The Effect of Ventilation Strategies on Indoor Air Quality and Energy Consumptions in Classrooms
|Médium:||article de revue|
|Publié dans:||Buildings, avril 2019, n. 5, v. 9|
Most of the school buildings in Italy are high energy-demanding buildings with no ad-hoc ventilation systems (i.e., naturally-ventilated buildings). Therefore, reducing the heat losses of schools represent the main aspect to be dealt with. Nonetheless, the indoor air quality of the building should be simultaneously considered. Indeed, to date, energy consumptions and air quality are considered as incompatible aspects especially in naturally-ventilated buildings. The aim of the present paper is to evaluate the effect of different ventilation and airing strategies on both indoor air quality and energy consumptions in high energy-demanding naturally-ventilated classrooms. To this purpose, an Italian test-classroom, characterized in terms of air permeability and thermophysical parameters of the envelope, was investigated by means of experimental analyses and simulations through CO₂ mass balance equation during the heating season. The air quality was assessed in terms of indoor CO₂ concentrations whereas the energy consumptions were evaluated through the asset rating approach. Results clearly report that not adequate indoor CO₂ concentrations are measured in the classroom for free-running ventilation scenarios even in low densely populated conditions (2.2 m² person−1), whereas scheduled airing procedures can reduce the indoor CO₂ levels at the cost of higher energy need for ventilation. In particular, when airing periods leading to the air exchange rate required by standards are adopted, the CO₂ concentration can decrease to values lower than 1000 ppm, but the ventilation losses increase up to 36% of the overall energy need for space heating of the classroom. On the contrary, when the same air exchange rate is applied through mechanical ventilation systems equipped with heat recovery units, the ventilation energy loss contribution decreases to 5% and the overall energy saving results higher than 30%. Such energy-saving was found even higher for occupancy scenarios characterized by more densely populated conditions of the classroom typically occurring in Italian classrooms.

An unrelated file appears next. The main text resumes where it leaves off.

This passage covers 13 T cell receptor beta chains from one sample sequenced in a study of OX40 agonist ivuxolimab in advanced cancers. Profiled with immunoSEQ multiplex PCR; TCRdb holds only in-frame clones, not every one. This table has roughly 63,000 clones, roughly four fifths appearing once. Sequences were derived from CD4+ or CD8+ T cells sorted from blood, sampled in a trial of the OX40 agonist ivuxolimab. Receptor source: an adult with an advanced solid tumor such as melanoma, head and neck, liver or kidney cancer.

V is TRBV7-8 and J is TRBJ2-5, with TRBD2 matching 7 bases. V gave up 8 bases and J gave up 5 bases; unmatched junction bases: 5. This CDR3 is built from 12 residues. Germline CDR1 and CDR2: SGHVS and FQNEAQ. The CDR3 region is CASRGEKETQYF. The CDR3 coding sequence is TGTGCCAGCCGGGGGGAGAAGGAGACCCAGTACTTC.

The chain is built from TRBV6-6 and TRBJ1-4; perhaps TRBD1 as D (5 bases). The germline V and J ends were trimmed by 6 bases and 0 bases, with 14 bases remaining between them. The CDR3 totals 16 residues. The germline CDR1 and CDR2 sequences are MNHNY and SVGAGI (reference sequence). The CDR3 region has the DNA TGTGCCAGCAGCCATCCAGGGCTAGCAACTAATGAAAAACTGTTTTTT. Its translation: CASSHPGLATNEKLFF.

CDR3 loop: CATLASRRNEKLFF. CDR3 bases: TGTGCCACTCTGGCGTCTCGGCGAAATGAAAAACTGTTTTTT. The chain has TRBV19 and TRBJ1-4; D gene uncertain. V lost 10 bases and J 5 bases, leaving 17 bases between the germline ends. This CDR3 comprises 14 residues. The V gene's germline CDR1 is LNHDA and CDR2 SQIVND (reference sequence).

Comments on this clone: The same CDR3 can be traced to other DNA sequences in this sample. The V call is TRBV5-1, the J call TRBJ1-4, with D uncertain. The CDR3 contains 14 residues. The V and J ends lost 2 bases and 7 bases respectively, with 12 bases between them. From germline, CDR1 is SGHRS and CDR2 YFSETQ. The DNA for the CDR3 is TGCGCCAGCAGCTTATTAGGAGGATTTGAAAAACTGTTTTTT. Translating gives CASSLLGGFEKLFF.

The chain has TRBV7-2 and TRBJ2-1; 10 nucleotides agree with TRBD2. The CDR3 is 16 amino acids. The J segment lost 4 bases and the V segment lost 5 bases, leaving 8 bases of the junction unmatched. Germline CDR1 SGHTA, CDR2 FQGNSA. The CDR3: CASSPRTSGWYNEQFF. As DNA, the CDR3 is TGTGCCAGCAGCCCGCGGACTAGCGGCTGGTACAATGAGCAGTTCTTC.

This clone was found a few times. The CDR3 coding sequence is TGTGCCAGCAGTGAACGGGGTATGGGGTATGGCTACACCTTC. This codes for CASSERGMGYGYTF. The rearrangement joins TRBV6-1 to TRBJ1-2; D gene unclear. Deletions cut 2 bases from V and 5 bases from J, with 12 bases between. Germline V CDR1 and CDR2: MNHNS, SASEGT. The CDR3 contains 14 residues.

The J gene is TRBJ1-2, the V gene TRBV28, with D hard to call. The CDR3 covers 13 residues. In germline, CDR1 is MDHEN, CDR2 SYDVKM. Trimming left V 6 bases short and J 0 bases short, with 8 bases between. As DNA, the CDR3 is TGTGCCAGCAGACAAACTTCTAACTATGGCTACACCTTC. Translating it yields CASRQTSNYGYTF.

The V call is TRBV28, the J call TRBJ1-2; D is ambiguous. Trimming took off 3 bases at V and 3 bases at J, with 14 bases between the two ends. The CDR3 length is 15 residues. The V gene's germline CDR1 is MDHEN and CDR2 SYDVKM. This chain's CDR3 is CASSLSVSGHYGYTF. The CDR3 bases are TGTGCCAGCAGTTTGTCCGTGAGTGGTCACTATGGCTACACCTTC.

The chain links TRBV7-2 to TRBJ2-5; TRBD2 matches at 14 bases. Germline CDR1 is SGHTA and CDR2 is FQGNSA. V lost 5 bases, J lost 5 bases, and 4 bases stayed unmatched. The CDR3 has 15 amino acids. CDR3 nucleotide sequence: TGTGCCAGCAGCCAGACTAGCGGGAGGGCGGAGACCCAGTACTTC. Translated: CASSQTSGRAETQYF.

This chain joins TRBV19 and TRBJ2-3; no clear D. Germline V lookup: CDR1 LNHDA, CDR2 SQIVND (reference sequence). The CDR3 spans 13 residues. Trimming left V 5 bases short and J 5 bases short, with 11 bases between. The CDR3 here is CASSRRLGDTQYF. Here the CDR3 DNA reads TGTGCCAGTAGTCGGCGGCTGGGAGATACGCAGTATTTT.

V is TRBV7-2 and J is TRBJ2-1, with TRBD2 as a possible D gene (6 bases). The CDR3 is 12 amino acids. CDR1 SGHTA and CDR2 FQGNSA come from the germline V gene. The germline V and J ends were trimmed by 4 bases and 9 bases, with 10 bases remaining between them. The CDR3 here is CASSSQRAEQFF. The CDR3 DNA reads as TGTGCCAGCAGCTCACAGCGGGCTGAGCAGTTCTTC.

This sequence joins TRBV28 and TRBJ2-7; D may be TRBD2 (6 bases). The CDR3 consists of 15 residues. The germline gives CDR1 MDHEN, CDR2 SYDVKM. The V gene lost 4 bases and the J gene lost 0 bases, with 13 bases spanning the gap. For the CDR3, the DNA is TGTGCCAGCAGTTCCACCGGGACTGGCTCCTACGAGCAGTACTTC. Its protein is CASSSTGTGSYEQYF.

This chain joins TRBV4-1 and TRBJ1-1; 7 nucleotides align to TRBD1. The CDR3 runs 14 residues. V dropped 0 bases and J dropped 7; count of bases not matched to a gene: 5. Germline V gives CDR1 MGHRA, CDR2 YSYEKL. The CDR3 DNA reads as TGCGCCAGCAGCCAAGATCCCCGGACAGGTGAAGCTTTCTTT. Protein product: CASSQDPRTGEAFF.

|Copyright:||© 2019 by the authors; licensee MDPI, Basel, Switzerland.|
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